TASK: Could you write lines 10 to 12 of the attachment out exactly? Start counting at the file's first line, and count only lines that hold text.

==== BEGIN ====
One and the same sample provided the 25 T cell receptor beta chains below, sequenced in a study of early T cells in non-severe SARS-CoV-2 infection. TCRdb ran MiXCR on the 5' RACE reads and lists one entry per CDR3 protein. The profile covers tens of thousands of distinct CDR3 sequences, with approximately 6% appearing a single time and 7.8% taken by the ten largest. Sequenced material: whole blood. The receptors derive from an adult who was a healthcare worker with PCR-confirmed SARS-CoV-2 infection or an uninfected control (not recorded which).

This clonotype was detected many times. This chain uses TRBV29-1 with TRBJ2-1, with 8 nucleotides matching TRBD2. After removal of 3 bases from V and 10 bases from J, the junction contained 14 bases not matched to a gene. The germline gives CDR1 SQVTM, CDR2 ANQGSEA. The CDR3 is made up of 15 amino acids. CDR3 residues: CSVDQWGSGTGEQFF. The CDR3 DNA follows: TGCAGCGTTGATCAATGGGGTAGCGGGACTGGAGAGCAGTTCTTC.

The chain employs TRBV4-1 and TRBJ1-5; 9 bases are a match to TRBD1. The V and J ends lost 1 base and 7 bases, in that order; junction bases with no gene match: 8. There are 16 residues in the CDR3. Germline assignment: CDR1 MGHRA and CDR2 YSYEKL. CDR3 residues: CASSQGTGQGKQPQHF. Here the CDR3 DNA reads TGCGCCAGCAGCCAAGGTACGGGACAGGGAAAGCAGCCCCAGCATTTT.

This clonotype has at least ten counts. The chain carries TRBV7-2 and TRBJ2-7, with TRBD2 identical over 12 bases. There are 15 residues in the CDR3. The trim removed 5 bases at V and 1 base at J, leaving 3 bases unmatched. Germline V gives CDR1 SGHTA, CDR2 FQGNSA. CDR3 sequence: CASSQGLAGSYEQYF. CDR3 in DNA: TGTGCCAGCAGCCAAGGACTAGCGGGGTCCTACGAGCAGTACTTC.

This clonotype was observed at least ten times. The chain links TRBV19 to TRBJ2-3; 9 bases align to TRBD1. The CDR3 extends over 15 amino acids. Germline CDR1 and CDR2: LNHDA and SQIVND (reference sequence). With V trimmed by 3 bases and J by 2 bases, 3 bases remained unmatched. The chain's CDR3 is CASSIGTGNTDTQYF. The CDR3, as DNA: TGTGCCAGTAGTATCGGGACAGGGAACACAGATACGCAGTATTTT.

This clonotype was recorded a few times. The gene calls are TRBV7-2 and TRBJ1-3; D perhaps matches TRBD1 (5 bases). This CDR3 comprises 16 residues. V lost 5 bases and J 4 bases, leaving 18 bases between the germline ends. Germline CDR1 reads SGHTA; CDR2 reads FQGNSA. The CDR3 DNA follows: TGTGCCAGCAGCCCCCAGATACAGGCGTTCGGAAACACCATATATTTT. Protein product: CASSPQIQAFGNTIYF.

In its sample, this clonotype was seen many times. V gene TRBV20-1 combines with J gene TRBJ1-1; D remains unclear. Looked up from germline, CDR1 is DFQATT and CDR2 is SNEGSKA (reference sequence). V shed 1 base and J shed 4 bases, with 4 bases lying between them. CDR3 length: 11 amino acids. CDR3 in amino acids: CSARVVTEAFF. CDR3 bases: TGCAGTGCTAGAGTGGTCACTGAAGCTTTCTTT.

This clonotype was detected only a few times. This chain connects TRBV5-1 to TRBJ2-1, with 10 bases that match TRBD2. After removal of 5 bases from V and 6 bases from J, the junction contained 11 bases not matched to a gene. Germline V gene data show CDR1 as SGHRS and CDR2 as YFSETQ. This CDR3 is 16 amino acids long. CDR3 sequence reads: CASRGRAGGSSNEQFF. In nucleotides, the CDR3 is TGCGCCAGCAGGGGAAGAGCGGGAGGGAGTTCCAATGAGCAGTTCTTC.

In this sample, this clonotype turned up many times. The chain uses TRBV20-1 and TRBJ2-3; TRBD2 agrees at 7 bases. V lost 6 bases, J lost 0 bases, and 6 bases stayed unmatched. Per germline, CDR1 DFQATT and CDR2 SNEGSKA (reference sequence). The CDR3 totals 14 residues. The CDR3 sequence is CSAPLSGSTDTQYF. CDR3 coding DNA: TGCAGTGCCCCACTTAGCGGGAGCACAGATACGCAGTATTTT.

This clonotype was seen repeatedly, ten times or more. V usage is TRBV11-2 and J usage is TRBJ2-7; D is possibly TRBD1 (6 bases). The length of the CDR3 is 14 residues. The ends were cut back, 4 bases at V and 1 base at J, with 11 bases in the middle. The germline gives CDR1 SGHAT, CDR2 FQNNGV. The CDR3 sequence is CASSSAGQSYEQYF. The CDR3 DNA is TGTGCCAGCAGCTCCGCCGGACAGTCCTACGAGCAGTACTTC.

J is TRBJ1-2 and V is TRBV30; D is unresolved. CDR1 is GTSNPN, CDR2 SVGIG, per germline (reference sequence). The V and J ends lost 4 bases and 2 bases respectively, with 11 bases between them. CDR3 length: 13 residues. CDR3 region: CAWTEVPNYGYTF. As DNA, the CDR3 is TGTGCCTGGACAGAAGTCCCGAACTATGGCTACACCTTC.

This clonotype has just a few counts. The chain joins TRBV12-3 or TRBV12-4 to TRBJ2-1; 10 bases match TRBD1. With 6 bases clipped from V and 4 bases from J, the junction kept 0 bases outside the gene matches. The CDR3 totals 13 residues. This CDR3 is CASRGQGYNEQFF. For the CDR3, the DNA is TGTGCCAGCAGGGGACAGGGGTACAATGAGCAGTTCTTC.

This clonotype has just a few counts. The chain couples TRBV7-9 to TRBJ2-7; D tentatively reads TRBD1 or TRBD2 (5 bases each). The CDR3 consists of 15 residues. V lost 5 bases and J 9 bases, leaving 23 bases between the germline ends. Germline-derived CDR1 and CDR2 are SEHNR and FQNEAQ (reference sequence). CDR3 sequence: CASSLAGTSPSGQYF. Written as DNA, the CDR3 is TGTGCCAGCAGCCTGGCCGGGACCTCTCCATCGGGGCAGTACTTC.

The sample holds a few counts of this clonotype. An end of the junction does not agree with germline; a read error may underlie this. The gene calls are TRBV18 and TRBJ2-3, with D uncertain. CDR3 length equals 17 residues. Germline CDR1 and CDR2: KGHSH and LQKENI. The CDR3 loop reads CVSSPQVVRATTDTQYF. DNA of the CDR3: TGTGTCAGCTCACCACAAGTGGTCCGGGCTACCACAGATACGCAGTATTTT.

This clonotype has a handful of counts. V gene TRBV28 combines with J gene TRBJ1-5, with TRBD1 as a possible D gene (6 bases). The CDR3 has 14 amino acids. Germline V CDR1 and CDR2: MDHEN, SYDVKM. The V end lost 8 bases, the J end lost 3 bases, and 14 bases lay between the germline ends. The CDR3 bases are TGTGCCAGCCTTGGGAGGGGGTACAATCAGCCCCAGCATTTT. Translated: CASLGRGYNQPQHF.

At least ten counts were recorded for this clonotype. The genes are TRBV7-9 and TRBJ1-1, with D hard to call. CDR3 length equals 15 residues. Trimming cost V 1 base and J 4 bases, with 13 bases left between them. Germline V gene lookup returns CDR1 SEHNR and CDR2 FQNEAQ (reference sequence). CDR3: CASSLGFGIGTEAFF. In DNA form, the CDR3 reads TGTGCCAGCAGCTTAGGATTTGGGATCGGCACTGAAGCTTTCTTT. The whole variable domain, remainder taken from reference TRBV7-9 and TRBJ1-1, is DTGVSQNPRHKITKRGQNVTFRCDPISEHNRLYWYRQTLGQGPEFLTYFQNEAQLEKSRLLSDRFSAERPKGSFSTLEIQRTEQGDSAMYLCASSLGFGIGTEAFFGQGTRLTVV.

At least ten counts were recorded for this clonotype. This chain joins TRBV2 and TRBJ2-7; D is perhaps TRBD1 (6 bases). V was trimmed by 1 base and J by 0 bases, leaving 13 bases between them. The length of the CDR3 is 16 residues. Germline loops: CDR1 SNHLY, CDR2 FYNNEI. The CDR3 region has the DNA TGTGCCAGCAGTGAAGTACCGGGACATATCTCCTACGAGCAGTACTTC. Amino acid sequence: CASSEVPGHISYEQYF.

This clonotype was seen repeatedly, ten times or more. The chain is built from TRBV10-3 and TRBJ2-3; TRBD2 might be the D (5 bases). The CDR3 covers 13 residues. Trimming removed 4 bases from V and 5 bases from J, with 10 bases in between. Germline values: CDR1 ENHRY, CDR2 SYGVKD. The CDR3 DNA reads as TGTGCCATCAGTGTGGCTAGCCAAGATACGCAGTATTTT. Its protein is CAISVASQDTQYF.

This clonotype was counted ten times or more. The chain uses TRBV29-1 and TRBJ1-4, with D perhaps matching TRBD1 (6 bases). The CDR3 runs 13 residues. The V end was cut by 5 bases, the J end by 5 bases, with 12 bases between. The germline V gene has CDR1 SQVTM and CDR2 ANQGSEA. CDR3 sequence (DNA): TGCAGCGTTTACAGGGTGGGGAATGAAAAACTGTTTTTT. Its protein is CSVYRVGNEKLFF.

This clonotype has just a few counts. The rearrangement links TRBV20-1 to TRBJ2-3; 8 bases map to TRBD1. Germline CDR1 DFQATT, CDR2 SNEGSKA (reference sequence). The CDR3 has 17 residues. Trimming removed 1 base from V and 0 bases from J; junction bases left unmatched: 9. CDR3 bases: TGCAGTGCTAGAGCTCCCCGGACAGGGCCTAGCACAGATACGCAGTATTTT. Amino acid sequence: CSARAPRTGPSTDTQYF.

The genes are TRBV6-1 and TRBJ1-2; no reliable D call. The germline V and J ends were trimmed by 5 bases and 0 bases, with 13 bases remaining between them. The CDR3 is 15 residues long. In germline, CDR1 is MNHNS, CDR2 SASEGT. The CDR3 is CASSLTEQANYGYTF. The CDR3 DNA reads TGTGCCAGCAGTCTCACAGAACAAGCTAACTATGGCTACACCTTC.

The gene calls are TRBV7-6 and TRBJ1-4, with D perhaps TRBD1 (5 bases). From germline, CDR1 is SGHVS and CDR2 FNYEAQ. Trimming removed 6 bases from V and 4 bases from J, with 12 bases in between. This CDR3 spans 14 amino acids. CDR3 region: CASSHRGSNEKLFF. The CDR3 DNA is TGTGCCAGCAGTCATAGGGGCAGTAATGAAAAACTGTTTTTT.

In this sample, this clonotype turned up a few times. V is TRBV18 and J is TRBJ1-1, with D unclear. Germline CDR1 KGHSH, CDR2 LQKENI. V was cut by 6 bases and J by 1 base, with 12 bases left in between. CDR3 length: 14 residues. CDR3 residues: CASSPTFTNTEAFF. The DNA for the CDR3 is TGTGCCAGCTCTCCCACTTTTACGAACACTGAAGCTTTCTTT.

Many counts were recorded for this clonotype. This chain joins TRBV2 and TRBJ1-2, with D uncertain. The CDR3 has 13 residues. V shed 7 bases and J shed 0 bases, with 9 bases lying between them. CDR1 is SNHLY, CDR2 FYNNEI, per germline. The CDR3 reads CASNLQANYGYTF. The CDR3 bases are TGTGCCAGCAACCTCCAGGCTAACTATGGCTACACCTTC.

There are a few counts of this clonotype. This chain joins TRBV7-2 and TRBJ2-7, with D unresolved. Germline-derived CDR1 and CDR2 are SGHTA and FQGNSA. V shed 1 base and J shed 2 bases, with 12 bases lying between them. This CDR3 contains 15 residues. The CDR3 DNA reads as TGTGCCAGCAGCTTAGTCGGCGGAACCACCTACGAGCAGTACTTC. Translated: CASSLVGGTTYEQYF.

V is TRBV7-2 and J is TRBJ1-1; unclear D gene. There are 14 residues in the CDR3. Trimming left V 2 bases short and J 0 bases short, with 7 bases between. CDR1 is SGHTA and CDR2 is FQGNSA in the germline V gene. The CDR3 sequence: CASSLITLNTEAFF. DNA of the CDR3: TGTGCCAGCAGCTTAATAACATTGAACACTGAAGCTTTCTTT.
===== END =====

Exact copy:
This clonotype was seen repeatedly, ten times or more. V usage is TRBV11-2 and J usage is TRBJ2-7; D is possibly TRBD1 (6 bases). The length of the CDR3 is 14 residues. The ends were cut back, 4 bases at V and 1 base at J, with 11 bases in the middle. The germline gives CDR1 SGHAT, CDR2 FQNNGV. The CDR3 sequence is CASSSAGQSYEQYF. The CDR3 DNA is TGTGCCAGCAGCTCCGCCGGACAGTCCTACGAGCAGTACTTC.

J is TRBJ1-2 and V is TRBV30; D is unresolved. CDR1 is GTSNPN, CDR2 SVGIG, per germline (reference sequence). The V and J ends lost 4 bases and 2 bases respectively, with 11 bases between them. CDR3 length: 13 residues. CDR3 region: CAWTEVPNYGYTF. As DNA, the CDR3 is TGTGCCTGGACAGAAGTCCCGAACTATGGCTACACCTTC.

This clonotype has just a few counts. The chain joins TRBV12-3 or TRBV12-4 to TRBJ2-1; 10 bases match TRBD1. With 6 bases clipped from V and 4 bases from J, the junction kept 0 bases outside the gene matches. The CDR3 totals 13 residues. This CDR3 is CASRGQGYNEQFF. For the CDR3, the DNA is TGTGCCAGCAGGGGACAGGGGTACAATGAGCAGTTCTTC.